Creating Modern, Responsive Websites With Web Standards

Website Standards and Clean Code

It isn’t that difficult to create a modern website based on current web standards. If your website was built using the latest technology, your site will be super-fast, modern, clean and responsive.

Everyone wants their website to cost less, work better, and reach more people in today’s browsers, screen readers, and wireless devices. The inescapable technological advancements that are happening as we speak are breaking websites all over the internet. A modern website built using the latest coding practices ensures that your website will function properly across all devices and help individuals with disabilities who are using special devices to access and interact with the internet – and stand the test of time.

You don’t have to spend money on trendy, short-sighted, proprietary solutions that will end in disaster. No one can afford to piecemeal a website that will ultimately break sooner than later.

Coding several different stylesheets might have seemed like a great idea at the time, but it is not a rational solution to problems that are continuing to plague site owners and builders.

FORWARD COMPATIBILITY

WaSP (www.webstandards.org) advocates standards that reduce the cost and complexity of site creation and ensure simple, affordable access for all. Today, every browser supports web standards as a matter of course. They work with the designers of development tools such as Dreamweaver. You can find a myriad of web standards educational tools and this information can be found in most languages today.

Apple’s latest WebKit based Safari browser, which powers the iPhone’s web browser, Mozilla powered Firefox, Opera, the WebKit based Google Chrome, and Microsoft Internet Explorer 7+ understand and correctly support XHTML, CSS3, JavaScript, and the DOM.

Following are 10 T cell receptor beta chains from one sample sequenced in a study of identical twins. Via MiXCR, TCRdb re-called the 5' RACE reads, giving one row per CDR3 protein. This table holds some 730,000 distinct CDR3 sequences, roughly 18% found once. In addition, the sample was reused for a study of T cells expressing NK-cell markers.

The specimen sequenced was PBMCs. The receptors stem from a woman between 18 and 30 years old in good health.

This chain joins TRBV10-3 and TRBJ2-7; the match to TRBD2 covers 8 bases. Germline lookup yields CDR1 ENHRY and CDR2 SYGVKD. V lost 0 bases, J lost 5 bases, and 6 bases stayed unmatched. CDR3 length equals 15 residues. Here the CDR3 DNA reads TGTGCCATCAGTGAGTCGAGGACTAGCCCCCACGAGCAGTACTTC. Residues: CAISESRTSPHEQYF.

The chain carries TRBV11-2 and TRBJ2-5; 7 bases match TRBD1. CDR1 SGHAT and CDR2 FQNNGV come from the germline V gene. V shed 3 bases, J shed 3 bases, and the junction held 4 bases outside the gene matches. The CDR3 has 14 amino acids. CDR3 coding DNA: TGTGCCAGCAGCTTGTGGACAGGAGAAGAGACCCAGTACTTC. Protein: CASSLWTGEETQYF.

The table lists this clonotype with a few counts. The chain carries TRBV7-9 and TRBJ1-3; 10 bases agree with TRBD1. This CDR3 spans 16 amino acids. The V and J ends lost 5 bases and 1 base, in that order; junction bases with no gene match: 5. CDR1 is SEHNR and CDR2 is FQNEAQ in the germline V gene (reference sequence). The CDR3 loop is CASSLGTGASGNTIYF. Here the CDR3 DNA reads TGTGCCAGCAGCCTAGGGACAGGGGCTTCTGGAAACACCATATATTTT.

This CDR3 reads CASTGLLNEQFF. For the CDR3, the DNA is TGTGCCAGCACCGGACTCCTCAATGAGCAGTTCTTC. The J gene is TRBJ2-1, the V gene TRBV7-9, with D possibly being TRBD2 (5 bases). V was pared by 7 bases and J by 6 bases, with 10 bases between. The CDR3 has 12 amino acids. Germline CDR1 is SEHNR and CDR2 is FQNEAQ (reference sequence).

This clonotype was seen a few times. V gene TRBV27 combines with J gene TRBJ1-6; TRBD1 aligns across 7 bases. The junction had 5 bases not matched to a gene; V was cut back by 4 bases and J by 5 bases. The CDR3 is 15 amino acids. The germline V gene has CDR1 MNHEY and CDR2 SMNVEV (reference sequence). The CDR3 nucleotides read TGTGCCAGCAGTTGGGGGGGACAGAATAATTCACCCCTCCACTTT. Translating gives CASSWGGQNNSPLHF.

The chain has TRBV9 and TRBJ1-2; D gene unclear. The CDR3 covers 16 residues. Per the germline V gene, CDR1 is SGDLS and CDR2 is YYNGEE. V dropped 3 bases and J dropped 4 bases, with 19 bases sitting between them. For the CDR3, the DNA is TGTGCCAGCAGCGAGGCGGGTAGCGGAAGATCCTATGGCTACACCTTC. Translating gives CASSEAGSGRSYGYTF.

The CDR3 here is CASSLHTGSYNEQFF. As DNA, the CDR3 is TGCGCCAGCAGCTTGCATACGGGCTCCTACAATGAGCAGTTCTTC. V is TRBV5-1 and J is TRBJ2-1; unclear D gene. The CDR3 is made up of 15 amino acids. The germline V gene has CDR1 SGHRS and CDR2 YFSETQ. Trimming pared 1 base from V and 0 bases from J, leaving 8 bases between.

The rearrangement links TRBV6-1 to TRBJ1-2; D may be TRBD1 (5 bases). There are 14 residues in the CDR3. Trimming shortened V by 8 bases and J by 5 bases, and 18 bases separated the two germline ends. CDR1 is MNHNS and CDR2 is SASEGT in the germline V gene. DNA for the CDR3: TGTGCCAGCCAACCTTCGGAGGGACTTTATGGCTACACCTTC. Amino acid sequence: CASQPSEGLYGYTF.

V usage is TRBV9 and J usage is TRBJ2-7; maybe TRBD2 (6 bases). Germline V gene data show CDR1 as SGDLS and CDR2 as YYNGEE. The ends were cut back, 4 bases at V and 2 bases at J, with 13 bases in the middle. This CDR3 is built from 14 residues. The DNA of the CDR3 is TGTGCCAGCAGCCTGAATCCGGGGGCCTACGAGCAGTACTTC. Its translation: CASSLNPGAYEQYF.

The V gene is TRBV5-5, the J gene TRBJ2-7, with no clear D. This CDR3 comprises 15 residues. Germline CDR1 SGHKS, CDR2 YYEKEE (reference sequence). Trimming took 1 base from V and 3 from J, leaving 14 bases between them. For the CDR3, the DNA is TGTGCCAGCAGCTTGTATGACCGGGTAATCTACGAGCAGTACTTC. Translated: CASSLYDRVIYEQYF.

*Internet Explorer 6 does not support many of the latest web standards, and we can only hope that everyone has moved passed this version of IE. Developers know that we can fix IE6 to some degree, but there comes a time when you have to move forward and not look back. We’ve stopped overkill fixes because newer phones are equipped with the latest browsers and it just doesn’t warrant the extra time and expense anymore to work out ALL the fixes needed for IE6 to view properly.

WHAT IS WEB STANDARDS COMPLIANT?

javascript

JavaScript creates action.  JavaScript is the bomb. This language has given us the ability to create action!
In a perfect world, browsers perfect their support for every single standard. Considering that most software doesn’t come out bug-free, and standards are sophisticated and complex, cross-browser support is actually pretty solid enough that we do develop using the latest standards. HTML5, more accessibility, CSS3, structured markup and deeper DOM and JavaScript function calls are becoming the progressive-enhancement that is pushing the internet into the future. All the big companies such as Apple, MSN, Wikipedia, and WordPress have embraced web standards. Of course, they don’t always achieve perfect validation or pure semantic markup, but a trained developer can make these markup fixes very quickly, and let’s face it, modern browsers are lenient.

STANDARDS ARE THE TOOLS WITH WHICH ALL OF US CAN DESIGN AND BUILD SOPHISTICATED, BEAUTIFUL SITES THAT WILL WORK TODAY AND TOMORROW.

OLD BROWSERS ARE INCOMPETENT, INCOMPLETE, AND HAZARDOUS TO THE HEALTH OF THE WEB.

GARBAGE IN, GARBAGE OUT.

More than 90% of all websites are obsolete. They might look good on desktop browsers, but outside of that, the symptoms of decay are starting to appear. Carefully constructed layouts have begun to fall apart, and expensively engineered behaviors have stopped working. As browsers evolve, site performance continues to deteriorate.

Modern browsers are not merely newer versions of the same old thing. They differ fundamentally from their predecessors, and in many cases, they’ve been rebuilt from the ground up. They have a new job: to comply as well as possible with the web standards. As the newer browsers comply with web standards, they are becoming increasingly intolerant of broken code and markup.

THE KNOWLEDGE OF WEB STANDARDS IS A NECESSITY FOR ANYONE WHO DESIGNS OR PRODUCES WEBSITES

BEST WEBSITE NOW ENSURES THAT SITES DESIGNED TODAY WILL CONTINUE TO WORK IN TOMORROW’S BROWSERS AND DEVICES – INCLUDING DEVICES NOT EVEN BUILT OR IMAGINED YET

We believe in “write once, publish everywhere”. It isn’t wishful thinking. We are proud of the fact that our mission statement is “Because it matters”. Our mission follows some basic rules: